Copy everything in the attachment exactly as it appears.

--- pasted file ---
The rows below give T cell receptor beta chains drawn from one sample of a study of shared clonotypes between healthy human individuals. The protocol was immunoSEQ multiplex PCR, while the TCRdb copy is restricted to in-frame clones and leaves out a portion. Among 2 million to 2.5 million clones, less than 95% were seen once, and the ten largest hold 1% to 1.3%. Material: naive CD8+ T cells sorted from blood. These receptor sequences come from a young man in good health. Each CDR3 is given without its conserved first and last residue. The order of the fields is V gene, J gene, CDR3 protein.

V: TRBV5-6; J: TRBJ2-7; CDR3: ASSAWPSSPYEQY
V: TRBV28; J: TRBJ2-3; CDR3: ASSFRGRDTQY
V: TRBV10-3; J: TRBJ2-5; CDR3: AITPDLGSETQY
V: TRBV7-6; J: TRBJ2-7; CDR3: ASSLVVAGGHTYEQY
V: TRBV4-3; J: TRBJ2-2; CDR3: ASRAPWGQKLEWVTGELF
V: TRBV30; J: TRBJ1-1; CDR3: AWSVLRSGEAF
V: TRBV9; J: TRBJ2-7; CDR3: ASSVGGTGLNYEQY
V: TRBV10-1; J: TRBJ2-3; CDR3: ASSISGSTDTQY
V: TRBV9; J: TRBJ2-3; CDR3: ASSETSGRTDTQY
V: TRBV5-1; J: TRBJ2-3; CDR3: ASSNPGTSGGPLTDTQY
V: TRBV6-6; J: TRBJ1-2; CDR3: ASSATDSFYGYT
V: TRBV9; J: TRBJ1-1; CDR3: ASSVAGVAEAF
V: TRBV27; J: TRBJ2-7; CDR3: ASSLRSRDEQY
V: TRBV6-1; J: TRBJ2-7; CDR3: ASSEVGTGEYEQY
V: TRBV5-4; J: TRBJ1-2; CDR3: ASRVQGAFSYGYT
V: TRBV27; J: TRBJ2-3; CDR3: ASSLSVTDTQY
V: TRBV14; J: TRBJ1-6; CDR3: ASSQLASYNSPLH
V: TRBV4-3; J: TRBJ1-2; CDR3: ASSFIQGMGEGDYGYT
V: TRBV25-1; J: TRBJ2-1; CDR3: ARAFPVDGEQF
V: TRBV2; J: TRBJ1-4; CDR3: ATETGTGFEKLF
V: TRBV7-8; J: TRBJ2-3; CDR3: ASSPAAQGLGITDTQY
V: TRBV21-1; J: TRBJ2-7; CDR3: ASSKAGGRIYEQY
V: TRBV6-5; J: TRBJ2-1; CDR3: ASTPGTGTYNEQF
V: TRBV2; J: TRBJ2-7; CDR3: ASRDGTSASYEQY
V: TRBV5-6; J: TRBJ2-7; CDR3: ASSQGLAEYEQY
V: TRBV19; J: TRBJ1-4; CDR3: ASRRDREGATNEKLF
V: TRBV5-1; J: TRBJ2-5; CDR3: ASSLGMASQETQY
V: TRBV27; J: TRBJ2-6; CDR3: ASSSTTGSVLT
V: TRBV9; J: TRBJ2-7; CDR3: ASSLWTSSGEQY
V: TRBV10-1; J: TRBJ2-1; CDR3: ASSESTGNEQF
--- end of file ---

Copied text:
The rows below give T cell receptor beta chains drawn from one sample of a study of shared clonotypes between healthy human individuals. The protocol was immunoSEQ multiplex PCR, while the TCRdb copy is restricted to in-frame clones and leaves out a portion. Among 2 million to 2.5 million clones, less than 95% were seen once, and the ten largest hold 1% to 1.3%. Material: naive CD8+ T cells sorted from blood. These receptor sequences come from a young man in good health. Each CDR3 is given without its conserved first and last residue. The order of the fields is V gene, J gene, CDR3 protein.

V: TRBV5-6; J: TRBJ2-7; CDR3: ASSAWPSSPYEQY
V: TRBV28; J: TRBJ2-3; CDR3: ASSFRGRDTQY
V: TRBV10-3; J: TRBJ2-5; CDR3: AITPDLGSETQY
V: TRBV7-6; J: TRBJ2-7; CDR3: ASSLVVAGGHTYEQY
V: TRBV4-3; J: TRBJ2-2; CDR3: ASRAPWGQKLEWVTGELF
V: TRBV30; J: TRBJ1-1; CDR3: AWSVLRSGEAF
V: TRBV9; J: TRBJ2-7; CDR3: ASSVGGTGLNYEQY
V: TRBV10-1; J: TRBJ2-3; CDR3: ASSISGSTDTQY
V: TRBV9; J: TRBJ2-3; CDR3: ASSETSGRTDTQY
V: TRBV5-1; J: TRBJ2-3; CDR3: ASSNPGTSGGPLTDTQY
V: TRBV6-6; J: TRBJ1-2; CDR3: ASSATDSFYGYT
V: TRBV9; J: TRBJ1-1; CDR3: ASSVAGVAEAF
V: TRBV27; J: TRBJ2-7; CDR3: ASSLRSRDEQY
V: TRBV6-1; J: TRBJ2-7; CDR3: ASSEVGTGEYEQY
V: TRBV5-4; J: TRBJ1-2; CDR3: ASRVQGAFSYGYT
V: TRBV27; J: TRBJ2-3; CDR3: ASSLSVTDTQY
V: TRBV14; J: TRBJ1-6; CDR3: ASSQLASYNSPLH
V: TRBV4-3; J: TRBJ1-2; CDR3: ASSFIQGMGEGDYGYT
V: TRBV25-1; J: TRBJ2-1; CDR3: ARAFPVDGEQF
V: TRBV2; J: TRBJ1-4; CDR3: ATETGTGFEKLF
V: TRBV7-8; J: TRBJ2-3; CDR3: ASSPAAQGLGITDTQY
V: TRBV21-1; J: TRBJ2-7; CDR3: ASSKAGGRIYEQY
V: TRBV6-5; J: TRBJ2-1; CDR3: ASTPGTGTYNEQF
V: TRBV2; J: TRBJ2-7; CDR3: ASRDGTSASYEQY
V: TRBV5-6; J: TRBJ2-7; CDR3: ASSQGLAEYEQY
V: TRBV19; J: TRBJ1-4; CDR3: ASRRDREGATNEKLF
V: TRBV5-1; J: TRBJ2-5; CDR3: ASSLGMASQETQY
V: TRBV27; J: TRBJ2-6; CDR3: ASSSTTGSVLT
V: TRBV9; J: TRBJ2-7; CDR3: ASSLWTSSGEQY
V: TRBV10-1; J: TRBJ2-1; CDR3: ASSESTGNEQF